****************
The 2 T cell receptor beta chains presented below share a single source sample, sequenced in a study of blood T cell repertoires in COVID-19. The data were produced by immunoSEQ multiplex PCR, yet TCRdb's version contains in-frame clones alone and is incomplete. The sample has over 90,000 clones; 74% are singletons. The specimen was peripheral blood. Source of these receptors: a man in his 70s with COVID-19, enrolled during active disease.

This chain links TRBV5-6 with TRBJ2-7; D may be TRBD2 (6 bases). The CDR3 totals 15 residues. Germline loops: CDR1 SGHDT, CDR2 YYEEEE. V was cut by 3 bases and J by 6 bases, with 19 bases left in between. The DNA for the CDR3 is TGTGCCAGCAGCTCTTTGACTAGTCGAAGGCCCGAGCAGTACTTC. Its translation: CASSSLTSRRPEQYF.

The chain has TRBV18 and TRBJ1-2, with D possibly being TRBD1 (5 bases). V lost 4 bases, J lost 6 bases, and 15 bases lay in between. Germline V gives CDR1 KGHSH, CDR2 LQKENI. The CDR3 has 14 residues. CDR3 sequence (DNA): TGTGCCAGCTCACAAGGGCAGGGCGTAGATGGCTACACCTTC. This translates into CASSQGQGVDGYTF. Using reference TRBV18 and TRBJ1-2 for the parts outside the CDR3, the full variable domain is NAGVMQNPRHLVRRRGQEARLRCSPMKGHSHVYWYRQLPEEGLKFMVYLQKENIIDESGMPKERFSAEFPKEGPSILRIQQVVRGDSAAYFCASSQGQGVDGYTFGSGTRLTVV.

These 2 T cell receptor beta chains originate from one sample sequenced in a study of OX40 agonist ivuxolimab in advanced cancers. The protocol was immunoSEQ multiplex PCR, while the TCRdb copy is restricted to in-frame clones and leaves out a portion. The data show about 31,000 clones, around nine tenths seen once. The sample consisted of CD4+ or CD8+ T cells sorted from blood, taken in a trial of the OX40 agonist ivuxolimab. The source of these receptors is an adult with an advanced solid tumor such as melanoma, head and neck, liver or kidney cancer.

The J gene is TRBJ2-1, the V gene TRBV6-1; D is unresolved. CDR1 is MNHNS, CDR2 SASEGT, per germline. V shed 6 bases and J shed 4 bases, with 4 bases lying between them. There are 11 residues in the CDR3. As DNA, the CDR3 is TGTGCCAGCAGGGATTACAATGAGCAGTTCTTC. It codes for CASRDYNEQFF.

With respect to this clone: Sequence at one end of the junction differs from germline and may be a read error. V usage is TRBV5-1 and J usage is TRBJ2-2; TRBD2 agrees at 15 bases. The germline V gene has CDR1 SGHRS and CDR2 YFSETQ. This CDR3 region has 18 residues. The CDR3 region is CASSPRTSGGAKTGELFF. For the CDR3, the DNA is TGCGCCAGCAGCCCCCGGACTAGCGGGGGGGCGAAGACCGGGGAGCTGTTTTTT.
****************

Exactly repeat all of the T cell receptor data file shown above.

The 2 T cell receptor beta chains presented below share a single source sample, sequenced in a study of blood T cell repertoires in COVID-19. The data were produced by immunoSEQ multiplex PCR, yet TCRdb's version contains in-frame clones alone and is incomplete. The sample has over 90,000 clones; 74% are singletons. The specimen was peripheral blood. Source of these receptors: a man in his 70s with COVID-19, enrolled during active disease.

This chain links TRBV5-6 with TRBJ2-7; D may be TRBD2 (6 bases). The CDR3 totals 15 residues. Germline loops: CDR1 SGHDT, CDR2 YYEEEE. V was cut by 3 bases and J by 6 bases, with 19 bases left in between. The DNA for the CDR3 is TGTGCCAGCAGCTCTTTGACTAGTCGAAGGCCCGAGCAGTACTTC. Its translation: CASSSLTSRRPEQYF.

The chain has TRBV18 and TRBJ1-2, with D possibly being TRBD1 (5 bases). V lost 4 bases, J lost 6 bases, and 15 bases lay in between. Germline V gives CDR1 KGHSH, CDR2 LQKENI. The CDR3 has 14 residues. CDR3 sequence (DNA): TGTGCCAGCTCACAAGGGCAGGGCGTAGATGGCTACACCTTC. This translates into CASSQGQGVDGYTF. Using reference TRBV18 and TRBJ1-2 for the parts outside the CDR3, the full variable domain is NAGVMQNPRHLVRRRGQEARLRCSPMKGHSHVYWYRQLPEEGLKFMVYLQKENIIDESGMPKERFSAEFPKEGPSILRIQQVVRGDSAAYFCASSQGQGVDGYTFGSGTRLTVV.

These 2 T cell receptor beta chains originate from one sample sequenced in a study of OX40 agonist ivuxolimab in advanced cancers. The protocol was immunoSEQ multiplex PCR, while the TCRdb copy is restricted to in-frame clones and leaves out a portion. The data show about 31,000 clones, around nine tenths seen once. The sample consisted of CD4+ or CD8+ T cells sorted from blood, taken in a trial of the OX40 agonist ivuxolimab. The source of these receptors is an adult with an advanced solid tumor such as melanoma, head and neck, liver or kidney cancer.

The J gene is TRBJ2-1, the V gene TRBV6-1; D is unresolved. CDR1 is MNHNS, CDR2 SASEGT, per germline. V shed 6 bases and J shed 4 bases, with 4 bases lying between them. There are 11 residues in the CDR3. As DNA, the CDR3 is TGTGCCAGCAGGGATTACAATGAGCAGTTCTTC. It codes for CASRDYNEQFF.

With respect to this clone: Sequence at one end of the junction differs from germline and may be a read error. V usage is TRBV5-1 and J usage is TRBJ2-2; TRBD2 agrees at 15 bases. The germline V gene has CDR1 SGHRS and CDR2 YFSETQ. This CDR3 region has 18 residues. The CDR3 region is CASSPRTSGGAKTGELFF. For the CDR3, the DNA is TGCGCCAGCAGCCCCCGGACTAGCGGGGGGGCGAAGACCGGGGAGCTGTTTTTT.